Why Trends are important for business? Why identifying trends is the real new trend?
Scott Cook, a founder and former CEO of Intuit, once stated, "Even some of the greatest technology-led revolutions, or allegedly technology-led, really were only made possible because of trends already present."
Peter Bisson, Elizabeth Stephenson, and S. Patrick Viguerie, executives with McKinsey & Company, write: [Global forces: An introduction," McKinsey Quarterly, June 2010]:
"Most business managers, confronted with the global forces shaping the business landscape, also assume that their ability to sculpt the future is minimal. They are right that they can do little to change a demographic trend or a widespread shift in consumer consciousness. But they can react to such forces or, even better, anticipate them to their own advantage. Above all, they ignore these forces at their peril. Business history is littered with examples of companies that missed important trends; think digitization and the music industry. Yet this history also shines with examples of companies that spied the forces changing the global business scene and used them to protect or contribute to the bottom line. Companies ranging from insurers to energy producers did precisely that in embracing the growing social concern about climate change. So did Wal-Mart Stores in applying technology to automate inventory management and reduce costs dramatically for the company and its suppliers. The fact is, trends matter."
Bisson, Stephenson, and Viguerie argue that all good business people should find out what trends are afoot and exploit them. They continue:
"Systematically spotting and acting on emerging [trends] helps companies to capture market opportunities, test risks, and spur innovation. Today, when the biggest business challenge is responding to a world in which the frame and basis of competition are always changing, any effort to set corporate strategy must consider more than traditional performance measures, such as a company’s core capabilities and the structure of the industry in which it competes. Managers must also gain an understanding of deep external forces and the narrower trends they can unleash. In our experience, if senior executives wait for the full impact of global forces to manifest themselves at an industry and company level, they will have waited too long."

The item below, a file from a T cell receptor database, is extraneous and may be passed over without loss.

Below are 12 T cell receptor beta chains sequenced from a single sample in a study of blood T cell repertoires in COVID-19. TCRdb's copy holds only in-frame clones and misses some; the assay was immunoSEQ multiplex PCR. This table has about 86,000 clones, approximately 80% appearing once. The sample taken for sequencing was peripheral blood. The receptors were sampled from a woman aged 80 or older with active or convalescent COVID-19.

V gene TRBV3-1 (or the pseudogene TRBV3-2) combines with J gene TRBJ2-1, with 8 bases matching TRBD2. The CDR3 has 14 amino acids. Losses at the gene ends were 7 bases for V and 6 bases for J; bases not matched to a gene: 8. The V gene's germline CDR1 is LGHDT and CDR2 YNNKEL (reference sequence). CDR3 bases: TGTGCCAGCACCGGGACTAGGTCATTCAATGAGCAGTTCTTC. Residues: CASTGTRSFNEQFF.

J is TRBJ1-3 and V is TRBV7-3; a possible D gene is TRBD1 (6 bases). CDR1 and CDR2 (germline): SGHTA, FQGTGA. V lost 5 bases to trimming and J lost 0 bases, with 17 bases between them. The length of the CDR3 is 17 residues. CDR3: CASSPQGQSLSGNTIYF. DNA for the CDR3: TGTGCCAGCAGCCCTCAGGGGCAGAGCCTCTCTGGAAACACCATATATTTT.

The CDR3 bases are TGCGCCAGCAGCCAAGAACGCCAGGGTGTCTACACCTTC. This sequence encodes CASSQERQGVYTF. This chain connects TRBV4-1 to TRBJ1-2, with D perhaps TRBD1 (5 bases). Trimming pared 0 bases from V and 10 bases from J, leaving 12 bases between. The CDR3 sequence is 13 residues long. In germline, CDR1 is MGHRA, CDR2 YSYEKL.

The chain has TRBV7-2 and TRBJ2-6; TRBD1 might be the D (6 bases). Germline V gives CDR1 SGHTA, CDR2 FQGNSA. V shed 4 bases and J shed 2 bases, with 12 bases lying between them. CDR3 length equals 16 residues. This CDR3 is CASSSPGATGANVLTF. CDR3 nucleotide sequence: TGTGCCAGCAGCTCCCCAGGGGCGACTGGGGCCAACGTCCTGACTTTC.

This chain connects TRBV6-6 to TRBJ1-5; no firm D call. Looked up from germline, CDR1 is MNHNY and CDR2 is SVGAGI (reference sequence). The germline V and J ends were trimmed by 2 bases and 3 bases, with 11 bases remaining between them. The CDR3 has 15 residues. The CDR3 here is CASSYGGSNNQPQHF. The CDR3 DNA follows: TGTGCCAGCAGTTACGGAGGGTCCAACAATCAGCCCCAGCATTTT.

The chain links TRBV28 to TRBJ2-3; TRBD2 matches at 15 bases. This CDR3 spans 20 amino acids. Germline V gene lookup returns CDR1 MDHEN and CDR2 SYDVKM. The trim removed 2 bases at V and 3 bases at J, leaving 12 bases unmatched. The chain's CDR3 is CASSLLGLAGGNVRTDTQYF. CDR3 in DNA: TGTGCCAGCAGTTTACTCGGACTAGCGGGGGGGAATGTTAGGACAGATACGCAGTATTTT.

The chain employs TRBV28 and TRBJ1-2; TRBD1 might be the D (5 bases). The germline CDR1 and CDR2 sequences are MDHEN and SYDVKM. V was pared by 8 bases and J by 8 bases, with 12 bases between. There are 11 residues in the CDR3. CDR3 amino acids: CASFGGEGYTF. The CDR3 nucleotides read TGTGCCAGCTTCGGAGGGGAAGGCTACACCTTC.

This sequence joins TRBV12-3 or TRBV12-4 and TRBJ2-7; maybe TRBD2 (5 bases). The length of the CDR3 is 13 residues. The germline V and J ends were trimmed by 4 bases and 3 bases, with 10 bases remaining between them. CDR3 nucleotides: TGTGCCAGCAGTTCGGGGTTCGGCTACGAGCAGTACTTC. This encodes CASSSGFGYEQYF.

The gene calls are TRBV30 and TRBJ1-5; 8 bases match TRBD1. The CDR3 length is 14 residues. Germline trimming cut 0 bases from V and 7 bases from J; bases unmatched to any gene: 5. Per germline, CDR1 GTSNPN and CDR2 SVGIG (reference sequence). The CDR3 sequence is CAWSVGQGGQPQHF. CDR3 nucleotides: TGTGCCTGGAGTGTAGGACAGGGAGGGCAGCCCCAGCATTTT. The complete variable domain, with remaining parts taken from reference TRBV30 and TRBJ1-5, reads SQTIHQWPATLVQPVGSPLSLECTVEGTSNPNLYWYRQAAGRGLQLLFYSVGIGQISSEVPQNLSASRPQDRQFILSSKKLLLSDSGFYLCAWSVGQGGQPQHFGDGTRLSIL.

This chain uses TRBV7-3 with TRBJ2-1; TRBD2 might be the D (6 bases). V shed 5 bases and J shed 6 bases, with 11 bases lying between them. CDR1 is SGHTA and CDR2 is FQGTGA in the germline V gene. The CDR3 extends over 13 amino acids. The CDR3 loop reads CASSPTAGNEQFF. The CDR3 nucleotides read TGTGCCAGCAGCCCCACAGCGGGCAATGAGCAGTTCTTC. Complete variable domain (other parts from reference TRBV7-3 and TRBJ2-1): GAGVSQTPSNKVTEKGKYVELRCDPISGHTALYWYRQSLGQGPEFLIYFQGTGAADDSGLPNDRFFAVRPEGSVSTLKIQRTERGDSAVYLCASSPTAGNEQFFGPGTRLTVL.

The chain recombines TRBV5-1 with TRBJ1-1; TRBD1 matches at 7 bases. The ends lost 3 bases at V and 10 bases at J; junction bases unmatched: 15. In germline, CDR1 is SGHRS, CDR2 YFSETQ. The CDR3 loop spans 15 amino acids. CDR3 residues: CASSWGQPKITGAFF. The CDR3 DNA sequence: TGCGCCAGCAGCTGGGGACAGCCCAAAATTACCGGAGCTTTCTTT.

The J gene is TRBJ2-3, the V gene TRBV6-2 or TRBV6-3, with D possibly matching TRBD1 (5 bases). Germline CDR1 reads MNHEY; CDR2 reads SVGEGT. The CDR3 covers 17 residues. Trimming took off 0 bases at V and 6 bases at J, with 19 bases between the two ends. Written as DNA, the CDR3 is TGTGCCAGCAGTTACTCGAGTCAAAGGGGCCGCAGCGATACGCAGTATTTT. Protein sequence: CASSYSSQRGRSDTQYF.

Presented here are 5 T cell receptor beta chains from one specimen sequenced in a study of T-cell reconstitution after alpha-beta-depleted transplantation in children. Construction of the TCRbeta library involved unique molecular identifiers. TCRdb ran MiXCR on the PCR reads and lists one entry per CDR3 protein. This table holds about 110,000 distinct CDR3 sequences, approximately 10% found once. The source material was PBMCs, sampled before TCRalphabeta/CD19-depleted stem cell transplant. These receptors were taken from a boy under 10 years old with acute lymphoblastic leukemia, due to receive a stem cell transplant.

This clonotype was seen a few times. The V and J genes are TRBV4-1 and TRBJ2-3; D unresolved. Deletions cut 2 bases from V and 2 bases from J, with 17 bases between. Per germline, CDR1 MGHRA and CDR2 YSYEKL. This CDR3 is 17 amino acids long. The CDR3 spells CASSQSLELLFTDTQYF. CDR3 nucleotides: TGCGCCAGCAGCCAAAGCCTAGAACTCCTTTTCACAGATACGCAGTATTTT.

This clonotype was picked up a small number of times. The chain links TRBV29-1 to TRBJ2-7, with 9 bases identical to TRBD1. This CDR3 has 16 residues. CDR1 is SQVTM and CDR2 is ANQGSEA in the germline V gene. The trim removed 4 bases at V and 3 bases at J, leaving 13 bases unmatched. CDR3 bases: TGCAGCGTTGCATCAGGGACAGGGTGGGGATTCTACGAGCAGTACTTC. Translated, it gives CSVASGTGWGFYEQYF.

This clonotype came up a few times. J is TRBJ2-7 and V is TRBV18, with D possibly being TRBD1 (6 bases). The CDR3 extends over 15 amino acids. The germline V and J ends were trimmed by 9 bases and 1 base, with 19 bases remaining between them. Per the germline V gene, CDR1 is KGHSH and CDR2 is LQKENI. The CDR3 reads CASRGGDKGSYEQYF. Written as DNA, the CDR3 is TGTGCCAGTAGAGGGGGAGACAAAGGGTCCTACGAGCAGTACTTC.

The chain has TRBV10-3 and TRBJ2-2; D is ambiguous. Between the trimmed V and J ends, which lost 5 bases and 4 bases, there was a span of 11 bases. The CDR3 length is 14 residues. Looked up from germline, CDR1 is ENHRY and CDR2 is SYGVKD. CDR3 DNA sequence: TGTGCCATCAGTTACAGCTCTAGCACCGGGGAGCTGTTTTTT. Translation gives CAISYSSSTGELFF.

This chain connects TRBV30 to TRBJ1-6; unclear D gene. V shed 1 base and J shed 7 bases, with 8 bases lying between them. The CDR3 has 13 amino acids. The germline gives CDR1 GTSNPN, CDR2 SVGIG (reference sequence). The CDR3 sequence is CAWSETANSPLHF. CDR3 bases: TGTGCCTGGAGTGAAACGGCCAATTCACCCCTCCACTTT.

There are plenty of examples of how companies/brands deal with trends.
Example 1: Mattel’s Barbie lost market leadership within a single year from the brand new competitor Bratz, because it failed to see how new youngsters are maturing much earlier in life.
Example 2: Tata’s nano car, the ‘cheapest car in the world’, designed to serve the rising middle class in India. The idea is simple: the average income of Indian is rising to standards where they can afford to buy a status item, such as a car.
Example 3: Based on the trend that "instead of just being in more channels for the sake of being in more channels, brands should be there with a clear purpose and value", the example of Antwerp’s Hotel Banks and its “Mini Fashion Bar” is perfect. All hotel rooms are stocked with fashionable apparel and accessories from the French fashion brand Pimkie. Hotel guests can use the bar as they would use the more traditional mini-bar, but with a fashion concierge available to answer style questions or get you that cool dress or jacket in a different size.
Example 4: People today want to know not only what a brand actually is, but the people behind the brand and what they stand for. Choices are plenty and consumers are looking for more than just a product or service. This can explain the dramatic rise of Tom’s Shoes, or the popularity of Studio 189, or the innovation of Recyclebank, which rewards you with deals and discounts from local businesses when you do something to help bring about a waste-free future. According to the 2015 Cone Communications/Ebiquity Global CSR Study, 90% of consumers would switch brands to one associated with a good cause and 84% seek out responsible products whenever possible.
Example 5: Identifying the emotional drivers behind decision making gives marketers an incredibly powerful lever to shape the best selling strategy. Brands should evoke an emotional response, leading consumers to make a purchase (or to register for a download, sign up for an event, fill out a form for more information, or any other conversion event). Brands such as Apple and Nike have used emotional triggering for a long time. A representative example of emotions-based marketing is the latest campaign of Always #LikeAGirl.
Smart brands will ‘utilize’ emotions for meaningful positioning, differentiation and connection with consumers.
Examples are endless, since new trends are constantly emerging! Follow trends, do not ignore them. The only ‘follow’ that can make you ‘lead’!
Stay tuned: more blogposts on trending will follow soon!